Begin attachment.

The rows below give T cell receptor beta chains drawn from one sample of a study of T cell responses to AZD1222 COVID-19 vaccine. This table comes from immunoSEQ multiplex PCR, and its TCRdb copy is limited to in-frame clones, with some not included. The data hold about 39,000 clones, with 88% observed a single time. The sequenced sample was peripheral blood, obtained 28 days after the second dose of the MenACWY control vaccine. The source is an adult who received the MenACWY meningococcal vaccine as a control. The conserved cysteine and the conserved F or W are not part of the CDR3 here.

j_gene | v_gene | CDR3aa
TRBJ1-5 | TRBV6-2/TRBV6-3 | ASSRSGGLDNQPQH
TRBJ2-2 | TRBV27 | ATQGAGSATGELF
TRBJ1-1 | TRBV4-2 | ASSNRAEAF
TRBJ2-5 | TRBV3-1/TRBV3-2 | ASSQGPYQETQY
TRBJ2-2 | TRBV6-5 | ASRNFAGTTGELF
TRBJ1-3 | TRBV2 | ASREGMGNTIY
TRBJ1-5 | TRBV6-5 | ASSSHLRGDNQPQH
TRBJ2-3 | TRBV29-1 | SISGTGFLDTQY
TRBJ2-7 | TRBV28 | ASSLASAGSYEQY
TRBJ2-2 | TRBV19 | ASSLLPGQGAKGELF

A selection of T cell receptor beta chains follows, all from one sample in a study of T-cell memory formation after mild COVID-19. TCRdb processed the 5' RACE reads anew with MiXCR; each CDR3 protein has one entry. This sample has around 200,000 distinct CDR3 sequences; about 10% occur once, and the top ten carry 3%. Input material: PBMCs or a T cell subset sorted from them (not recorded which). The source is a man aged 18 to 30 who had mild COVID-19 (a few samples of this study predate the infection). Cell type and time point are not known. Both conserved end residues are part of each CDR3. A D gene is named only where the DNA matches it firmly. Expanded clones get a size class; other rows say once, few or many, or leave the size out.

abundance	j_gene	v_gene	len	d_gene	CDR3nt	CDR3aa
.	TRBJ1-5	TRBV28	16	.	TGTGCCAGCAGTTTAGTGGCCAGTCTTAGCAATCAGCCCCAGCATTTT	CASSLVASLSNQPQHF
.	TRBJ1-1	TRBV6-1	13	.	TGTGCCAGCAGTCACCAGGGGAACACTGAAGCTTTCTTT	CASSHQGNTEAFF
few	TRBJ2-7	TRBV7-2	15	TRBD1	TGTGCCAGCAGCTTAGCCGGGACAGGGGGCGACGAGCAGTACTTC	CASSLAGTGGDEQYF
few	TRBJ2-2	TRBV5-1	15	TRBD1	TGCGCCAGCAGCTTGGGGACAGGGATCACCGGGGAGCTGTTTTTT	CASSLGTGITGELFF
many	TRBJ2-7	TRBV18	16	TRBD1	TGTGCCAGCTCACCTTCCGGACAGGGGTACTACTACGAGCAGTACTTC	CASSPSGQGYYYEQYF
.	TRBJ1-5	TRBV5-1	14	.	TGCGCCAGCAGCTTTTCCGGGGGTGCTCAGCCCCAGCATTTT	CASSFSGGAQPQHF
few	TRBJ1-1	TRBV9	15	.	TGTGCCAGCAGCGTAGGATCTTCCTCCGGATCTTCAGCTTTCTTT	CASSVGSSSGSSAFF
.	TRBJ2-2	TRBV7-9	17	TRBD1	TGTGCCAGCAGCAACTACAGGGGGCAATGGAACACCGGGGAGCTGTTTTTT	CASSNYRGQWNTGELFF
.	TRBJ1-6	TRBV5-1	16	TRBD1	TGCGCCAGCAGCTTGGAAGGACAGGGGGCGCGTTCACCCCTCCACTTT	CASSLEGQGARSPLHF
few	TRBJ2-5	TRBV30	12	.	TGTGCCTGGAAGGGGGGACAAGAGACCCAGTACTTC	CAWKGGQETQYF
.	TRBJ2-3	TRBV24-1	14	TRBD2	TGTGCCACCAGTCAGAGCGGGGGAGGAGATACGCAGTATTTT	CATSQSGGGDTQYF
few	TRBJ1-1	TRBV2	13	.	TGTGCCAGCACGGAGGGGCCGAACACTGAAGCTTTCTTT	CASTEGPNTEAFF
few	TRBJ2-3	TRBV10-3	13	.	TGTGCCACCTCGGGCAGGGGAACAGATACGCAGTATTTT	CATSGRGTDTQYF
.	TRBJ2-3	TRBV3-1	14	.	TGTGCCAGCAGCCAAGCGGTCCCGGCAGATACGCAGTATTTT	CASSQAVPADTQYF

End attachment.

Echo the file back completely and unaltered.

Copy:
The rows below give T cell receptor beta chains drawn from one sample of a study of T cell responses to AZD1222 COVID-19 vaccine. This table comes from immunoSEQ multiplex PCR, and its TCRdb copy is limited to in-frame clones, with some not included. The data hold about 39,000 clones, with 88% observed a single time. The sequenced sample was peripheral blood, obtained 28 days after the second dose of the MenACWY control vaccine. The source is an adult who received the MenACWY meningococcal vaccine as a control. The conserved cysteine and the conserved F or W are not part of the CDR3 here.

j_gene | v_gene | CDR3aa
TRBJ1-5 | TRBV6-2/TRBV6-3 | ASSRSGGLDNQPQH
TRBJ2-2 | TRBV27 | ATQGAGSATGELF
TRBJ1-1 | TRBV4-2 | ASSNRAEAF
TRBJ2-5 | TRBV3-1/TRBV3-2 | ASSQGPYQETQY
TRBJ2-2 | TRBV6-5 | ASRNFAGTTGELF
TRBJ1-3 | TRBV2 | ASREGMGNTIY
TRBJ1-5 | TRBV6-5 | ASSSHLRGDNQPQH
TRBJ2-3 | TRBV29-1 | SISGTGFLDTQY
TRBJ2-7 | TRBV28 | ASSLASAGSYEQY
TRBJ2-2 | TRBV19 | ASSLLPGQGAKGELF

A selection of T cell receptor beta chains follows, all from one sample in a study of T-cell memory formation after mild COVID-19. TCRdb processed the 5' RACE reads anew with MiXCR; each CDR3 protein has one entry. This sample has around 200,000 distinct CDR3 sequences; about 10% occur once, and the top ten carry 3%. Input material: PBMCs or a T cell subset sorted from them (not recorded which). The source is a man aged 18 to 30 who had mild COVID-19 (a few samples of this study predate the infection). Cell type and time point are not known. Both conserved end residues are part of each CDR3. A D gene is named only where the DNA matches it firmly. Expanded clones get a size class; other rows say once, few or many, or leave the size out.

abundance	j_gene	v_gene	len	d_gene	CDR3nt	CDR3aa
.	TRBJ1-5	TRBV28	16	.	TGTGCCAGCAGTTTAGTGGCCAGTCTTAGCAATCAGCCCCAGCATTTT	CASSLVASLSNQPQHF
.	TRBJ1-1	TRBV6-1	13	.	TGTGCCAGCAGTCACCAGGGGAACACTGAAGCTTTCTTT	CASSHQGNTEAFF
few	TRBJ2-7	TRBV7-2	15	TRBD1	TGTGCCAGCAGCTTAGCCGGGACAGGGGGCGACGAGCAGTACTTC	CASSLAGTGGDEQYF
few	TRBJ2-2	TRBV5-1	15	TRBD1	TGCGCCAGCAGCTTGGGGACAGGGATCACCGGGGAGCTGTTTTTT	CASSLGTGITGELFF
many	TRBJ2-7	TRBV18	16	TRBD1	TGTGCCAGCTCACCTTCCGGACAGGGGTACTACTACGAGCAGTACTTC	CASSPSGQGYYYEQYF
.	TRBJ1-5	TRBV5-1	14	.	TGCGCCAGCAGCTTTTCCGGGGGTGCTCAGCCCCAGCATTTT	CASSFSGGAQPQHF
few	TRBJ1-1	TRBV9	15	.	TGTGCCAGCAGCGTAGGATCTTCCTCCGGATCTTCAGCTTTCTTT	CASSVGSSSGSSAFF
.	TRBJ2-2	TRBV7-9	17	TRBD1	TGTGCCAGCAGCAACTACAGGGGGCAATGGAACACCGGGGAGCTGTTTTTT	CASSNYRGQWNTGELFF
.	TRBJ1-6	TRBV5-1	16	TRBD1	TGCGCCAGCAGCTTGGAAGGACAGGGGGCGCGTTCACCCCTCCACTTT	CASSLEGQGARSPLHF
few	TRBJ2-5	TRBV30	12	.	TGTGCCTGGAAGGGGGGACAAGAGACCCAGTACTTC	CAWKGGQETQYF
.	TRBJ2-3	TRBV24-1	14	TRBD2	TGTGCCACCAGTCAGAGCGGGGGAGGAGATACGCAGTATTTT	CATSQSGGGDTQYF
few	TRBJ1-1	TRBV2	13	.	TGTGCCAGCACGGAGGGGCCGAACACTGAAGCTTTCTTT	CASTEGPNTEAFF
few	TRBJ2-3	TRBV10-3	13	.	TGTGCCACCTCGGGCAGGGGAACAGATACGCAGTATTTT	CATSGRGTDTQYF
.	TRBJ2-3	TRBV3-1	14	.	TGTGCCAGCAGCCAAGCGGTCCCGGCAGATACGCAGTATTTT	CASSQAVPADTQYF